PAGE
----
Everybody, fans, ps3 owners, studios, developers, etc, well, everybody excepted Xbox fans, are really impressed and happy with the ps4. Everything looks great, even killzone looks outstanding, as well as the capcom game. Microsoft really needs to ‘deliver’, this time around.

  • http://twitter.com/OldLeafNick Nick Cane

    A sleek, vertical box with numerous USB, HDMI, SD card and external monitor ports. An easily customizable power, graphics and memory interface, giving unlimited options to the consumer. Access to the web, all your favorite social media outlets and thousands of apps with a built in keyboard. A robust library of day one downloads and digital games all backed up on the clouod AND locally.

    Guys. Seriously. Guys …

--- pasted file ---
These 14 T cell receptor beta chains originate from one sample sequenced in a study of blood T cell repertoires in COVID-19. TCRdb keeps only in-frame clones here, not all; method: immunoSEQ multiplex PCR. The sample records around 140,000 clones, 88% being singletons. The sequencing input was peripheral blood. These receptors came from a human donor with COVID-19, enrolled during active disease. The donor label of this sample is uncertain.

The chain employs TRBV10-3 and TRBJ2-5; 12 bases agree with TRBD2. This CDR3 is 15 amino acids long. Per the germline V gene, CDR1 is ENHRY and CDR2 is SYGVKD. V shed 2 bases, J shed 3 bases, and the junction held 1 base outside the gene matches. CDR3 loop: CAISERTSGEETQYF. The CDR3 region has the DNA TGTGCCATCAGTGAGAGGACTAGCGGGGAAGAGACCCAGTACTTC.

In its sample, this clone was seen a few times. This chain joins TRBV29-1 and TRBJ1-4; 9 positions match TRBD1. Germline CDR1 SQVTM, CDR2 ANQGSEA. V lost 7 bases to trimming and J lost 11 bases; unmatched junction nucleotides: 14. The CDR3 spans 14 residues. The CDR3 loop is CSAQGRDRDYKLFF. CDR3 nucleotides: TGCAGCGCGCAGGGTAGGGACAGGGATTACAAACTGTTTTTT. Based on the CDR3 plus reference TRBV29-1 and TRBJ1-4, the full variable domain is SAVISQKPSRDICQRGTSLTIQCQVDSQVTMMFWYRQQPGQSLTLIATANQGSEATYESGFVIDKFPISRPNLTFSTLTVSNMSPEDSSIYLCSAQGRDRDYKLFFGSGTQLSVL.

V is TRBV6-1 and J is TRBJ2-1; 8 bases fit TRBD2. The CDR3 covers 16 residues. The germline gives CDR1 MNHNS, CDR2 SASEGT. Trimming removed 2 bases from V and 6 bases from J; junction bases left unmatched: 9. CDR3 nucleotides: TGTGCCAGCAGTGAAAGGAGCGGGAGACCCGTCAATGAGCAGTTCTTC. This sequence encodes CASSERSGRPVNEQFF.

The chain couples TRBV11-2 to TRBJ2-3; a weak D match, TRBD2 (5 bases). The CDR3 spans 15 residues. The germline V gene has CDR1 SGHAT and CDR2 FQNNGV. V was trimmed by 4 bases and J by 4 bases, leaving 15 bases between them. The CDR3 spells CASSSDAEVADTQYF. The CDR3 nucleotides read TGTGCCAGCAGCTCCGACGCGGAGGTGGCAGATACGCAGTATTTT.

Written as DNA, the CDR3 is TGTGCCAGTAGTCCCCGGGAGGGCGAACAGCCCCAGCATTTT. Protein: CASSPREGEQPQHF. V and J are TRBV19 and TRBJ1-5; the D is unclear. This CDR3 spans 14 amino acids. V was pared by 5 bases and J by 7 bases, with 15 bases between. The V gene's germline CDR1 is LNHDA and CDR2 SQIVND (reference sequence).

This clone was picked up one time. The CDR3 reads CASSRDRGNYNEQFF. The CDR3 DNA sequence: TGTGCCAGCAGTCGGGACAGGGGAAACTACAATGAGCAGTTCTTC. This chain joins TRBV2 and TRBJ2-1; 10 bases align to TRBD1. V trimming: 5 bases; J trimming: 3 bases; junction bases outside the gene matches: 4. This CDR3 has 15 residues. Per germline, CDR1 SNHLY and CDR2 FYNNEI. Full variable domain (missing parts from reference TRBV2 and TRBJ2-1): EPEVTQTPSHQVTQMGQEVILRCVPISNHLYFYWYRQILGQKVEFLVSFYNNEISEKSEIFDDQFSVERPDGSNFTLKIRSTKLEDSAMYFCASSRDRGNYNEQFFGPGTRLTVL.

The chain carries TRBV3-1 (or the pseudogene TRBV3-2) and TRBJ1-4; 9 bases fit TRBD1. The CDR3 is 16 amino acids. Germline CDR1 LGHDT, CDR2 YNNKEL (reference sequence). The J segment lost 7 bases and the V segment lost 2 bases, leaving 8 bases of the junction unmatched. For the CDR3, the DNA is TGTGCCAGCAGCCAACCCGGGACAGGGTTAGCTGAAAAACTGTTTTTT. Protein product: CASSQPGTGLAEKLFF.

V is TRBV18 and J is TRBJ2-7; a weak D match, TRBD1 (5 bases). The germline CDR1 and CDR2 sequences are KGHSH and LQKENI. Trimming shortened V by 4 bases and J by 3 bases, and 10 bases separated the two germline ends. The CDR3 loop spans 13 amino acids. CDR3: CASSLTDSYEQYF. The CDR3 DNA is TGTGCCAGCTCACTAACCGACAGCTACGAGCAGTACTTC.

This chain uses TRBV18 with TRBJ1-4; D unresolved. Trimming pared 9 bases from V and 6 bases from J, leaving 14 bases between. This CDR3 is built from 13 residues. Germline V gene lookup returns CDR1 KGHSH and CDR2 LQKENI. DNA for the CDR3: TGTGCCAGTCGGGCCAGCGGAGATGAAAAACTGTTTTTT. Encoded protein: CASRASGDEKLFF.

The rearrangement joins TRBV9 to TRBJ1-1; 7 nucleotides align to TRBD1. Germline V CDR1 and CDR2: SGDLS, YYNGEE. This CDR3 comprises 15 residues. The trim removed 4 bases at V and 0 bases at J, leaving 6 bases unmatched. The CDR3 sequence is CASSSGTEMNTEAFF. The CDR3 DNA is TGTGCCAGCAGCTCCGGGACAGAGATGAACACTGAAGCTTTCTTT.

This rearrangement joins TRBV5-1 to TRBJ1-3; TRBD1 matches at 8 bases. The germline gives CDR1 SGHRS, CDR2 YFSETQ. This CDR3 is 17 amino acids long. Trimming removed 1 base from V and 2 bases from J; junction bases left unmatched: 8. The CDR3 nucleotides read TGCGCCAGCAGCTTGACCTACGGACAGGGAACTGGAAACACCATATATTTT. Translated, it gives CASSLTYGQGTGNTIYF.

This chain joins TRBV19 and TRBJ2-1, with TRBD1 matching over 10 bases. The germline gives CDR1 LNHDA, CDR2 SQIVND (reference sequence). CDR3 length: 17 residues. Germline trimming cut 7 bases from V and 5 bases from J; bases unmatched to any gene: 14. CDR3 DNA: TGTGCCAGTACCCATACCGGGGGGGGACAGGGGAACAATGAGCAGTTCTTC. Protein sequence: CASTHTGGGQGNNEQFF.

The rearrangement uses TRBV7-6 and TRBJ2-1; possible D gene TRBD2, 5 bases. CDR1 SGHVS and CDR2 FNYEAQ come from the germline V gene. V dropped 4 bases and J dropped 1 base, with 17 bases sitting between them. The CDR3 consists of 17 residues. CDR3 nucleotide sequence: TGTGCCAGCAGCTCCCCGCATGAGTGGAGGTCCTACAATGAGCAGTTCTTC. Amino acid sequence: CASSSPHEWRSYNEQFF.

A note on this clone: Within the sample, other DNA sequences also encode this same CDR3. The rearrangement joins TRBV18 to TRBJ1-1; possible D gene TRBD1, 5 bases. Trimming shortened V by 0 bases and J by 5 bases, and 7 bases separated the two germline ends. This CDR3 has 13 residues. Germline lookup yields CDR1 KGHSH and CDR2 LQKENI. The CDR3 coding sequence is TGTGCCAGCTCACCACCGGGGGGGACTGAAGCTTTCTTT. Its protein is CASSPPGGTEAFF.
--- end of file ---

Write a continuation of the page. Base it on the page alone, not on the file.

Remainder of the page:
What if Microsoft released a computer?!

  • Ridge

    Right now the gaming community really seems to be more excited for the PS4, but that is just because we’ve had our current systems for a long time and are itching for something new. Seeing as you can’t buy a PS4 now this may not matter in the long run.

    It’ll be more interesting to see how the conversation goes once Microsoft makes their annoucement.

  • plsburydoughboy

    We don’t know why, but I’m guessing Microsoft is deliberately delaying their announcement in framing a proper reaction to Sony’s event. I could make any guesses why that is, but I don’t want to go to speculationville. Overall, though, it seems safe to guess they saw the Sony event and decided to delay rather than react immediately.

    • honkyjesus

      Or, they saw the Sony event and had no reaction ready?

      • plsburydoughboy

        Also possible. They could just as likely unprioritized it over other products, many of which launched last year. The triple combination of Windows 8, Office 2013 and the Surface would make any company busy.